Indian kids being exploited by foreign parents, Centre to Supreme Court
The Centre today told the Supreme Court that a lot of “disturbing material” about exploitation of abandoned Indian children adopted by foreign parents have emerged and opposed the move by a US couple to adopt a nine-year old dyslexic child. Solicitor general Gopal Subramanium told a bench of justices Markandeya Katju and TS Thakur that government was of the view that Indian children adopted by foreign parents are vulnerable to various forms of exploitation and said once they leave the country’s shores it would be difficult to protect their interests.
“I have made enquiries. Lot of disturbing material have come out. There are many cases of exploitation of such children in the foreign countries. These material have emerged from the civil society groups also. “We need to have a balanced approach on such issues. These children (abandoned) have no voice of their own. Nobody can speak for them if the child is abused in the foreign country. There is very little we can do once they leave the country and go to the foreign countries,” the solicitor general submitted.
The solicitor general made the submission during the hearing of a US-couple’s plea for grant of permission to adopt an Indian dyslexic boy. The Delhi high court had on August 31 last year rejected the plea of cerebral palsy-afflicted Craig Allen Coates and his wife Cynthia Ann Coates, residents of Winnebago, USA, to adopt the boy after holding that the couple, who are already having two sons and a daughter, intended to exploit him as a domestic help. It had concurred with the findings of a district judge that the intention of the couple did not appear to be bonafide. Aggrieved by the rejection, the couple have appealed in the apex court.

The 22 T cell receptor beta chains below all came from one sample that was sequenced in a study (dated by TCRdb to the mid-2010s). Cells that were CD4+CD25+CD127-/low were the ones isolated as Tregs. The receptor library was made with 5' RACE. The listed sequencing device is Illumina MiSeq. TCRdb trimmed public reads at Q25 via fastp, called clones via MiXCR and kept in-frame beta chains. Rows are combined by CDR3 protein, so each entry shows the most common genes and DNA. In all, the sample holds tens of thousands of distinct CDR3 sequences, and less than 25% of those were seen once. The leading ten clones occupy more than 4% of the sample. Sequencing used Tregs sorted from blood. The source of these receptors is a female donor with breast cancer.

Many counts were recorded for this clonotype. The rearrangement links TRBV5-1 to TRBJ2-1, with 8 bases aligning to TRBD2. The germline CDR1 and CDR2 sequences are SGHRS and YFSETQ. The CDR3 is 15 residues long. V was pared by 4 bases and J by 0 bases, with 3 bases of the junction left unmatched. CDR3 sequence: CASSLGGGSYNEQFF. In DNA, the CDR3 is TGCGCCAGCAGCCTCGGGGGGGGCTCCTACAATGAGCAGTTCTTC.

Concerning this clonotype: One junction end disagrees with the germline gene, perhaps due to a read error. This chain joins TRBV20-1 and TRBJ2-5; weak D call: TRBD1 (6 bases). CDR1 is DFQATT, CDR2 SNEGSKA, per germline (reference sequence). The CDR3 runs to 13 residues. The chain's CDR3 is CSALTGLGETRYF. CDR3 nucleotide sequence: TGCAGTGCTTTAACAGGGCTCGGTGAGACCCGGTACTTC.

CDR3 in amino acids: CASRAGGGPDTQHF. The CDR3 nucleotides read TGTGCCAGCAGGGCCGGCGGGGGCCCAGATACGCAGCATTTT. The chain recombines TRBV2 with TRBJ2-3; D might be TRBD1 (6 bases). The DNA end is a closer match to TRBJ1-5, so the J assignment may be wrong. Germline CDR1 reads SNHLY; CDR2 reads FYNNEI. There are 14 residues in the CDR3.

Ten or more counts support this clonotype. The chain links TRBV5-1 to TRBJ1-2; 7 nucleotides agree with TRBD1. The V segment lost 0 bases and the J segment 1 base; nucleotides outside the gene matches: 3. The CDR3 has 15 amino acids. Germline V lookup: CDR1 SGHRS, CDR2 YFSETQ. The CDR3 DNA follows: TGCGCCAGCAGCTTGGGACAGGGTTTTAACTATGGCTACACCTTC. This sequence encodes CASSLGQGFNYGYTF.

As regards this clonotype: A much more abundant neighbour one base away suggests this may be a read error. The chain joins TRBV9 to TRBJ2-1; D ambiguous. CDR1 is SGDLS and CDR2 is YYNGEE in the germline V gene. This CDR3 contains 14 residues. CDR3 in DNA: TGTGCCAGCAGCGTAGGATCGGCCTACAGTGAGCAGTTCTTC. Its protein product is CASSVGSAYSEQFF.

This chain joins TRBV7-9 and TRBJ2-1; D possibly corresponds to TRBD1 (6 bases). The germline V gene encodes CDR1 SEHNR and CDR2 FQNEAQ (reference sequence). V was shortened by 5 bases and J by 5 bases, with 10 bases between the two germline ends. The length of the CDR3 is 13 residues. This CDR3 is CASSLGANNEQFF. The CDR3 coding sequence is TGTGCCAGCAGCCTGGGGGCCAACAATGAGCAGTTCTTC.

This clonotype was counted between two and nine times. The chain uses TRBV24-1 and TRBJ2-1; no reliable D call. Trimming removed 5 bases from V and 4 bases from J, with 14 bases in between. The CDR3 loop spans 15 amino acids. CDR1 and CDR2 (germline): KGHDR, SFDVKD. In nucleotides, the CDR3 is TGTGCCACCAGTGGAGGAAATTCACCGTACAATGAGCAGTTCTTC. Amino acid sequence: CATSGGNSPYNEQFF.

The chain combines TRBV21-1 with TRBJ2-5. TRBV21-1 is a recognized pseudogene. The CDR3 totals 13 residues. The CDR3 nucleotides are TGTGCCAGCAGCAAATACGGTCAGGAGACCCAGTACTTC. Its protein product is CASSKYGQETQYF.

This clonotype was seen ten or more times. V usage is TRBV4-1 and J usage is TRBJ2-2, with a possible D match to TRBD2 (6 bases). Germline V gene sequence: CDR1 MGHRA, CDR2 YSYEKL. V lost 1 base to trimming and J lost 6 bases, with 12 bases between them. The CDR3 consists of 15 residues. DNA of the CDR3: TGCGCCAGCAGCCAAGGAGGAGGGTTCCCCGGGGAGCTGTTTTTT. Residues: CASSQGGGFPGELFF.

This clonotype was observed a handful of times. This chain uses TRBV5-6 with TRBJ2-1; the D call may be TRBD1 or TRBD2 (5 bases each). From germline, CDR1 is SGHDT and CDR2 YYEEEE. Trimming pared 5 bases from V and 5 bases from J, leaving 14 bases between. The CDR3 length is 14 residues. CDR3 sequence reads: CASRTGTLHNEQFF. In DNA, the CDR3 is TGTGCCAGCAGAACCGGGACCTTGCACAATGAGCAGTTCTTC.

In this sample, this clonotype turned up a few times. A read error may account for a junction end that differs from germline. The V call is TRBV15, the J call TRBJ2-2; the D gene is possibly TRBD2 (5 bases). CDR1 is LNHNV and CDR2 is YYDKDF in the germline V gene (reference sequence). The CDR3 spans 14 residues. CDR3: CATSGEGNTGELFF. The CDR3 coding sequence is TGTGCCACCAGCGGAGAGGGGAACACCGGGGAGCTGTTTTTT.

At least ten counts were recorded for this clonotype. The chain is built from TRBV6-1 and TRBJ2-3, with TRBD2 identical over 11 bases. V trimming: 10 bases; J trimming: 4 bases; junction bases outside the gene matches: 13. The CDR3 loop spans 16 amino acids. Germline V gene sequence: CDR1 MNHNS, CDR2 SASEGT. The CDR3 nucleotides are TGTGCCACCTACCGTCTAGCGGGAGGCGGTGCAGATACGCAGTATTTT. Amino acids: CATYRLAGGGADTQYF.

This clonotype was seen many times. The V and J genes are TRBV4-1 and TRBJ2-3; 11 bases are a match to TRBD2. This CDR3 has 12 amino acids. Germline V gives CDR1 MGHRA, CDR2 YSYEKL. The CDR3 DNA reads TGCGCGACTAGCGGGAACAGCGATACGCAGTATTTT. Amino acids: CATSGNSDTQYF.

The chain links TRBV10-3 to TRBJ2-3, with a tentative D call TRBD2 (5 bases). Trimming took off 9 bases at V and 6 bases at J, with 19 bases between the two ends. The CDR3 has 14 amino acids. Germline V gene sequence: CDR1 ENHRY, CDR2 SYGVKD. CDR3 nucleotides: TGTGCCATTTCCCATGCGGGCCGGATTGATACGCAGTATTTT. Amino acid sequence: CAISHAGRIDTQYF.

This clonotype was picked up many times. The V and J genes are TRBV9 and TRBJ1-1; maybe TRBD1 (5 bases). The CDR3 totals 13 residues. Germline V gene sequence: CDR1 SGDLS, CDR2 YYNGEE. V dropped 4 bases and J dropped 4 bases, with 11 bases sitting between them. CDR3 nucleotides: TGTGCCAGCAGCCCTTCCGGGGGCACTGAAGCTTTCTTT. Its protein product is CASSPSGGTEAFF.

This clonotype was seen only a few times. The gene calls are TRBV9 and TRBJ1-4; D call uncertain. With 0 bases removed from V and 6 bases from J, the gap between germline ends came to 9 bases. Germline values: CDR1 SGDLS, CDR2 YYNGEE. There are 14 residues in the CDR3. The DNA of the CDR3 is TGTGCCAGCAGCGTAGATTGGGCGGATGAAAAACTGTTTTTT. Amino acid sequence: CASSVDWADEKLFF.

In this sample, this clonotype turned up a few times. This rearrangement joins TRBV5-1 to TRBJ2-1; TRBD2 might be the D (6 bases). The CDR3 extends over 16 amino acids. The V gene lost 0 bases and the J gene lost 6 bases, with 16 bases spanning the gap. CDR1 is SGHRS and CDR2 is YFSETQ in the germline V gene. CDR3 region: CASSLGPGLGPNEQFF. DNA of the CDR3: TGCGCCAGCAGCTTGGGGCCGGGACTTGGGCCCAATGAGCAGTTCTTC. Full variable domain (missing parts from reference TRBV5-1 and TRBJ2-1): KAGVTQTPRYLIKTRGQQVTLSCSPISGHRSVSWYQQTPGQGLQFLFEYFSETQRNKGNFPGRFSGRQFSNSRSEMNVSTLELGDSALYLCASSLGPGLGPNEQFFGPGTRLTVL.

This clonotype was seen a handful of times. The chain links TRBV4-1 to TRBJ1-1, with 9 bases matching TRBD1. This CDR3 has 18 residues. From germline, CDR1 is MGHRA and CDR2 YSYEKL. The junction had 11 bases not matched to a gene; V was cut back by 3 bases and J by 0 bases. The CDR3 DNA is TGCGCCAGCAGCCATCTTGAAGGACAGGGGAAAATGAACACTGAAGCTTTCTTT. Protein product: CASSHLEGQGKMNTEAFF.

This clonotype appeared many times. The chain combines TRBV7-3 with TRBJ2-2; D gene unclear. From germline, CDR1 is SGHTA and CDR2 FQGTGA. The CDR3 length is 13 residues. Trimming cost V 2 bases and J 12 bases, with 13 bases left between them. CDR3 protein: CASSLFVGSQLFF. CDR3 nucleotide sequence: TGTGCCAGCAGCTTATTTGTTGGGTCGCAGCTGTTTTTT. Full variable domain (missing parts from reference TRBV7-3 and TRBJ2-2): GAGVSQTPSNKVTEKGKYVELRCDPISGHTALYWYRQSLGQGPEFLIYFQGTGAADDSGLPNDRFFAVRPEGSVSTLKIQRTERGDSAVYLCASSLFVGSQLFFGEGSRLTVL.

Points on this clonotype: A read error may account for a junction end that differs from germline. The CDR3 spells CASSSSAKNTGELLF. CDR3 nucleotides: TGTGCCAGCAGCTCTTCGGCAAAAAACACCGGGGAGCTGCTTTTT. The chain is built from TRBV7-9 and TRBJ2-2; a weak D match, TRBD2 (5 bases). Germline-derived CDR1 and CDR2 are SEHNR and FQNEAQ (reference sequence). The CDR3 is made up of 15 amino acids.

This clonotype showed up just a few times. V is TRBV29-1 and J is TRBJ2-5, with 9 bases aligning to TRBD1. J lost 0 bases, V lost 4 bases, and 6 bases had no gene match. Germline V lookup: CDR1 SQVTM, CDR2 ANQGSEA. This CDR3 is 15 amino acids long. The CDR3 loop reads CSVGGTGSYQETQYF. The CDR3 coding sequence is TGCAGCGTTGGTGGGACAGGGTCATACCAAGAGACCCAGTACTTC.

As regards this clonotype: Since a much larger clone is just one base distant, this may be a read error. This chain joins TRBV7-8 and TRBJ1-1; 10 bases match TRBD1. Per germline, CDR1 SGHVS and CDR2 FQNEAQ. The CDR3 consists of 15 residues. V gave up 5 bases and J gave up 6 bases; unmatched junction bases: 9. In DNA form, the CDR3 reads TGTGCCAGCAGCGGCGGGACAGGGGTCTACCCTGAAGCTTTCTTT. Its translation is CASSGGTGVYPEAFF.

The apex court too had at the last hearing expressed apprehension that Indian children could be exploited for various purposes, including sexual acts, and wanted the government to explain whether it has proposed any legislation to deal with inter-country adoptions. This was because presently in the country there is no legislation on inter-country adoptions. At today’s hearing, Subramanium said there was disturbing material on exploitation of Indian children and the government was in the process of examining the issue at length before formulating a suitable response.
However, the bench which briefly spoke to Cynthia Ann Coates, in the court room, said it was “prima facie” satisfied with the bonafide of the couple but yet it was for the government to decide on their plea.